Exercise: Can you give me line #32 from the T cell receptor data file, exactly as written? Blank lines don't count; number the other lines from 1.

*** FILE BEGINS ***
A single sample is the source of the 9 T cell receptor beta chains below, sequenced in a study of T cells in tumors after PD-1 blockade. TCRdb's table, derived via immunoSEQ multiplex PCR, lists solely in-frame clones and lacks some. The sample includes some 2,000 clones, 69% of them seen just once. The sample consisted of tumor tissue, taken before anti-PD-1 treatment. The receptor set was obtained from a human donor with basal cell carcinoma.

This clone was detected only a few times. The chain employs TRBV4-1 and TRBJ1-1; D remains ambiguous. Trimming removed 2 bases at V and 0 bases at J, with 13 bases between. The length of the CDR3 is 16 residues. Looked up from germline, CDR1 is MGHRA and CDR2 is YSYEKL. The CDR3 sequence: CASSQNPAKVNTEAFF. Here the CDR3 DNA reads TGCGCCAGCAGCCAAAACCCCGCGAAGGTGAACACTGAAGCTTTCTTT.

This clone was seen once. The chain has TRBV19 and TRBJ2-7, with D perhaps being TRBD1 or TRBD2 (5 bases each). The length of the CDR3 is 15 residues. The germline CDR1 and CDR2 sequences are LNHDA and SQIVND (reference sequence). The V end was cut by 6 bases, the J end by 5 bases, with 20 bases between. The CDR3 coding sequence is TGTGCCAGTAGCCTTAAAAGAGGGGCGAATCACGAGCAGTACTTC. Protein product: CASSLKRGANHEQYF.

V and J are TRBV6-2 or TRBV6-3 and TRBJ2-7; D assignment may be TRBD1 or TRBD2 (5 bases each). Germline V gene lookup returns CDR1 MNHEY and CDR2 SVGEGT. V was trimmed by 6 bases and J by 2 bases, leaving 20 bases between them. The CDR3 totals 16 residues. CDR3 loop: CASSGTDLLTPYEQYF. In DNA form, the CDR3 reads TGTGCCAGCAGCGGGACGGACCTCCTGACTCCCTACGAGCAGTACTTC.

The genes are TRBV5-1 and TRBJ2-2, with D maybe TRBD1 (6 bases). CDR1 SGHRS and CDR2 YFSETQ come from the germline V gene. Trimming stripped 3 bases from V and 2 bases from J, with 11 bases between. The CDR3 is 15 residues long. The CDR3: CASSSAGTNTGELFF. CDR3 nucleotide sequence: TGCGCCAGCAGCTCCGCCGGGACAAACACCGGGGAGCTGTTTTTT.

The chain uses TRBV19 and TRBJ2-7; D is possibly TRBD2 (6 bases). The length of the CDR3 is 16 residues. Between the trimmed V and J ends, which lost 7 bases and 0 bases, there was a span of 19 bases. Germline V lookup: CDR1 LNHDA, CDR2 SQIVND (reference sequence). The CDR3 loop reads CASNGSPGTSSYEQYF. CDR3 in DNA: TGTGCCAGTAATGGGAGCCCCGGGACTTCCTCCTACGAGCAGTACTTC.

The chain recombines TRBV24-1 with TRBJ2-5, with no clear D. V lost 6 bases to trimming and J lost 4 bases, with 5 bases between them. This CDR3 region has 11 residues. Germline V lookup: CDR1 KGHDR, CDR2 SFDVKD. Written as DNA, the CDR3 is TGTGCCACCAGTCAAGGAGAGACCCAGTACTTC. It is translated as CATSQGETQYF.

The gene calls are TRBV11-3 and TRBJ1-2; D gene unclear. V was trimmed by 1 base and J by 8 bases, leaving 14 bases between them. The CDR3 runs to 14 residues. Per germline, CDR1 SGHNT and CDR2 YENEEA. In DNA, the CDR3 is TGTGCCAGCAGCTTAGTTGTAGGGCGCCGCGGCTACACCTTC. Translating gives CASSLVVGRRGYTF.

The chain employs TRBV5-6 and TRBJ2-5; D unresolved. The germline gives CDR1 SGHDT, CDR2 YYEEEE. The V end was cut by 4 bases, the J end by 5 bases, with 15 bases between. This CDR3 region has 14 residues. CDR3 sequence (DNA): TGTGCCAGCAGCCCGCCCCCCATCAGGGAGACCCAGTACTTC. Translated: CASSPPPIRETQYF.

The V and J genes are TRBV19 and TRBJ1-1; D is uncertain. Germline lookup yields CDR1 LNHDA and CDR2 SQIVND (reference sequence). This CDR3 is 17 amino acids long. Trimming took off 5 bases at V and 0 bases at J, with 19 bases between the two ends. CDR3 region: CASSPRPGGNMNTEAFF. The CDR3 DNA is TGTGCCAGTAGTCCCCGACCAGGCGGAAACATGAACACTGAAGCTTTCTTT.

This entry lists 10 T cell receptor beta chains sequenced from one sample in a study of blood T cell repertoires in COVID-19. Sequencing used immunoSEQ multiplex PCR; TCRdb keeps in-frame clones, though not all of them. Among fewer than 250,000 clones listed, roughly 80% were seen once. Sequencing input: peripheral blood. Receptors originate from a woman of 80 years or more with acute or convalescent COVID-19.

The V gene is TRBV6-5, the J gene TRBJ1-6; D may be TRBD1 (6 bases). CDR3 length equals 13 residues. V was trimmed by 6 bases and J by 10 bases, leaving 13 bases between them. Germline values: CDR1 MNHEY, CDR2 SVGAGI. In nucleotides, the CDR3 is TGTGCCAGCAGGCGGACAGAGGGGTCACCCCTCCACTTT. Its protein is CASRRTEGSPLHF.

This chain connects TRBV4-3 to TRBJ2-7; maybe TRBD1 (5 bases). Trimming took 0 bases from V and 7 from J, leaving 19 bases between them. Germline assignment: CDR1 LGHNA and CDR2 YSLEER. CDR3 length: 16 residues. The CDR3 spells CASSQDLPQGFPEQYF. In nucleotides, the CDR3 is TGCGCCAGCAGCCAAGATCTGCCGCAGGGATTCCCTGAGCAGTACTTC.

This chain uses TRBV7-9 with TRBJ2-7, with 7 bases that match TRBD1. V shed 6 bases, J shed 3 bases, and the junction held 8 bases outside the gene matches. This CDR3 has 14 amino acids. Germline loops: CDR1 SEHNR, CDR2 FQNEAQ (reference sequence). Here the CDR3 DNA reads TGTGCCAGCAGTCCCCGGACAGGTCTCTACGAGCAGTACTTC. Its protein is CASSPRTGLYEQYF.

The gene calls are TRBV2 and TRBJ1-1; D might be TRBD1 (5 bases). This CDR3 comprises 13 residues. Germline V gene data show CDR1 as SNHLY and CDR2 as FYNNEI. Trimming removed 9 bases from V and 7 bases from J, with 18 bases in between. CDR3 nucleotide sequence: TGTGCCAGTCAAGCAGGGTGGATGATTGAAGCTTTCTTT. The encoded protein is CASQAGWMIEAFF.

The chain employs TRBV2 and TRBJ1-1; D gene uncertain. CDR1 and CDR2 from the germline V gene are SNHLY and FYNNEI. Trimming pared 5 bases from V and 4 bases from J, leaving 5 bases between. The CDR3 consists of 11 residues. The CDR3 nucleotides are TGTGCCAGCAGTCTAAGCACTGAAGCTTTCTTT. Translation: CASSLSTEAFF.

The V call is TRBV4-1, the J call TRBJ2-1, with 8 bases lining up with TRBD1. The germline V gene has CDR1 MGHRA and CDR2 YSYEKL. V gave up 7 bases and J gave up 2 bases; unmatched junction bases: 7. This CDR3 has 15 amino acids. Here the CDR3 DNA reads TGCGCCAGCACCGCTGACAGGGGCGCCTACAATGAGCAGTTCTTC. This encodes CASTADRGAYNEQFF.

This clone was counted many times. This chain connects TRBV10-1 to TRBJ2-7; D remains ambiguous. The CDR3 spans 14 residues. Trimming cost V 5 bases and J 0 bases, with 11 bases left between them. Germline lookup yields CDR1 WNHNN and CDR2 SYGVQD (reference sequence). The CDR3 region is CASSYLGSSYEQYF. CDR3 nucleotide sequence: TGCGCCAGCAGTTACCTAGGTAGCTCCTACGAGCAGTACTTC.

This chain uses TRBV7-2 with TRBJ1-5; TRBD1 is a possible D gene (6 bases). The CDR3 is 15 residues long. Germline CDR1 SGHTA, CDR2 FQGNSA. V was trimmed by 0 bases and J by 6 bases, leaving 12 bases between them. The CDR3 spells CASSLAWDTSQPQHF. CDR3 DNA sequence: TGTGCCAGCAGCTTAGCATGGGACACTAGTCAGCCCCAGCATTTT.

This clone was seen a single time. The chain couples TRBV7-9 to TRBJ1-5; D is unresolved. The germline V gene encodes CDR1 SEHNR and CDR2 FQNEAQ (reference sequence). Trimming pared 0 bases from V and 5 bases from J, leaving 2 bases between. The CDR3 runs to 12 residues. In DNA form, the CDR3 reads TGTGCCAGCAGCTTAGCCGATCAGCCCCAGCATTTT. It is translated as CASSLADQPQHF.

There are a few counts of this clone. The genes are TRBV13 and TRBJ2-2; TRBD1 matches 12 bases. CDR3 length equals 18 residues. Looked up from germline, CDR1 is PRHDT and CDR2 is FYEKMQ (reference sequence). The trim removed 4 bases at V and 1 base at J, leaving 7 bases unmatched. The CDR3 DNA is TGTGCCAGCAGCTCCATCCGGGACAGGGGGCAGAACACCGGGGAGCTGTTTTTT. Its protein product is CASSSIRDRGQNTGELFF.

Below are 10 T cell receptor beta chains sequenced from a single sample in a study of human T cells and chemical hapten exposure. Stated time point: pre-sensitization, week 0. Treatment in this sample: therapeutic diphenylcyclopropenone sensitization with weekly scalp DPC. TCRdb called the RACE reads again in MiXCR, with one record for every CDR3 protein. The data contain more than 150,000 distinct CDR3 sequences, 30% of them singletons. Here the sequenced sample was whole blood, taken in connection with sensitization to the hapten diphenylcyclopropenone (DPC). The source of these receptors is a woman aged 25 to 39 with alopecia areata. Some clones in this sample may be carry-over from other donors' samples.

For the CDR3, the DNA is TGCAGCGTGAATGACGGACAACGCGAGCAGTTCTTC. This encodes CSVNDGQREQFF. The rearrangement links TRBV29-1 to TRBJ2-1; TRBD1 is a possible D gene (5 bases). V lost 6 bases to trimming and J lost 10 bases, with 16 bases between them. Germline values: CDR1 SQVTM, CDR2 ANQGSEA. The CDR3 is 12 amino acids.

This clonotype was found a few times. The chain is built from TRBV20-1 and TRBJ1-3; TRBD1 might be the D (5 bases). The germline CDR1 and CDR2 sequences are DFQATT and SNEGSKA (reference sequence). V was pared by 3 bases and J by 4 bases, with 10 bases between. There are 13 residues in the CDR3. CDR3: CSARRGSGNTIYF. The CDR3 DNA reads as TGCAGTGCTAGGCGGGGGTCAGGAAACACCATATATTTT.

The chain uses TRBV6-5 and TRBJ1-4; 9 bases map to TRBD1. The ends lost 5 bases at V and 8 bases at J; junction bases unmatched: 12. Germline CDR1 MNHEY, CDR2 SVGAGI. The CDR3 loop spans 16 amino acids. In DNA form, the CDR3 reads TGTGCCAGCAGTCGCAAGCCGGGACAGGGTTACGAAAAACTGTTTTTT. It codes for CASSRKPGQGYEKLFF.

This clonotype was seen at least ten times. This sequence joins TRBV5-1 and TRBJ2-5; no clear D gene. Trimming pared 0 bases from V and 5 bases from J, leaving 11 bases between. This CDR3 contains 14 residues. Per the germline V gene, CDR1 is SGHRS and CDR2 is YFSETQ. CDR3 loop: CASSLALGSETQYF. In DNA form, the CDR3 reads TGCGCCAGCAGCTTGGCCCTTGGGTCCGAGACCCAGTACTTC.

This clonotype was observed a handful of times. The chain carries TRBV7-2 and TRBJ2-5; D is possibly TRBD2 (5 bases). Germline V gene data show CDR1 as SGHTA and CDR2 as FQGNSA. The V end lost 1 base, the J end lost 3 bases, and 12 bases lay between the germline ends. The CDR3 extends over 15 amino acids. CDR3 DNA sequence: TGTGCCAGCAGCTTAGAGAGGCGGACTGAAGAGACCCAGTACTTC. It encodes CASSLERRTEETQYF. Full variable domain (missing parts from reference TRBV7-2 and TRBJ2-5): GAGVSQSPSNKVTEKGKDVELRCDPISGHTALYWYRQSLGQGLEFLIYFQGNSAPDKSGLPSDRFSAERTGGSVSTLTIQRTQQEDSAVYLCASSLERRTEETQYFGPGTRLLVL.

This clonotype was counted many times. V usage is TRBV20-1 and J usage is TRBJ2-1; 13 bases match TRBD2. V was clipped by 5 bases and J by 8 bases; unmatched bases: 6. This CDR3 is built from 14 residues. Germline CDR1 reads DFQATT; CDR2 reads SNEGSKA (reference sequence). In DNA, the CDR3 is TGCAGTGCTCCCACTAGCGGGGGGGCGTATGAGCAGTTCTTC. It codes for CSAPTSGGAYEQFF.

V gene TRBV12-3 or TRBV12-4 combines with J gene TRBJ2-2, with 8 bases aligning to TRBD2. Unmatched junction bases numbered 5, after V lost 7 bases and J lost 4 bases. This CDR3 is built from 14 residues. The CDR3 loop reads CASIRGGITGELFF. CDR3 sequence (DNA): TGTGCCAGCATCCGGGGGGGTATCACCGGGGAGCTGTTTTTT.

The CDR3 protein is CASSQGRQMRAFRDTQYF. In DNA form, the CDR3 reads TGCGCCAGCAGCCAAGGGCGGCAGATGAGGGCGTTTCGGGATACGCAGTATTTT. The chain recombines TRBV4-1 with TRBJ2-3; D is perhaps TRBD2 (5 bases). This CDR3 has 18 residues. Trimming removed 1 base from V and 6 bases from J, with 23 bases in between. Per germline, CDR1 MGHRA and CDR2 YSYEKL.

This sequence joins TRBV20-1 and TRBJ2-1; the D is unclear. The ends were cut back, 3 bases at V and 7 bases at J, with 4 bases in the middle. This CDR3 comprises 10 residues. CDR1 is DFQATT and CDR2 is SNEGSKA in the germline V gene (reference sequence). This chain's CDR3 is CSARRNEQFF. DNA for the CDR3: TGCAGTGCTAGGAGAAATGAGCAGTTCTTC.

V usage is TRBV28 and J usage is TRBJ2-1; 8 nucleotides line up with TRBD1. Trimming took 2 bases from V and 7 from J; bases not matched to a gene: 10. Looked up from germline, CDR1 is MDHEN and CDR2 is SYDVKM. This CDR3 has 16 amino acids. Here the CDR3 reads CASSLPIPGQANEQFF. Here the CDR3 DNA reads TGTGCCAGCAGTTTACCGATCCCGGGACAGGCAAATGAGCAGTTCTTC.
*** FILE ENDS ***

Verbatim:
V usage is TRBV28 and J usage is TRBJ2-1; 8 nucleotides line up with TRBD1. Trimming took 2 bases from V and 7 from J; bases not matched to a gene: 10. Looked up from germline, CDR1 is MDHEN and CDR2 is SYDVKM. This CDR3 has 16 amino acids. Here the CDR3 reads CASSLPIPGQANEQFF. Here the CDR3 DNA reads TGTGCCAGCAGTTTACCGATCCCGGGACAGGCAAATGAGCAGTTCTTC.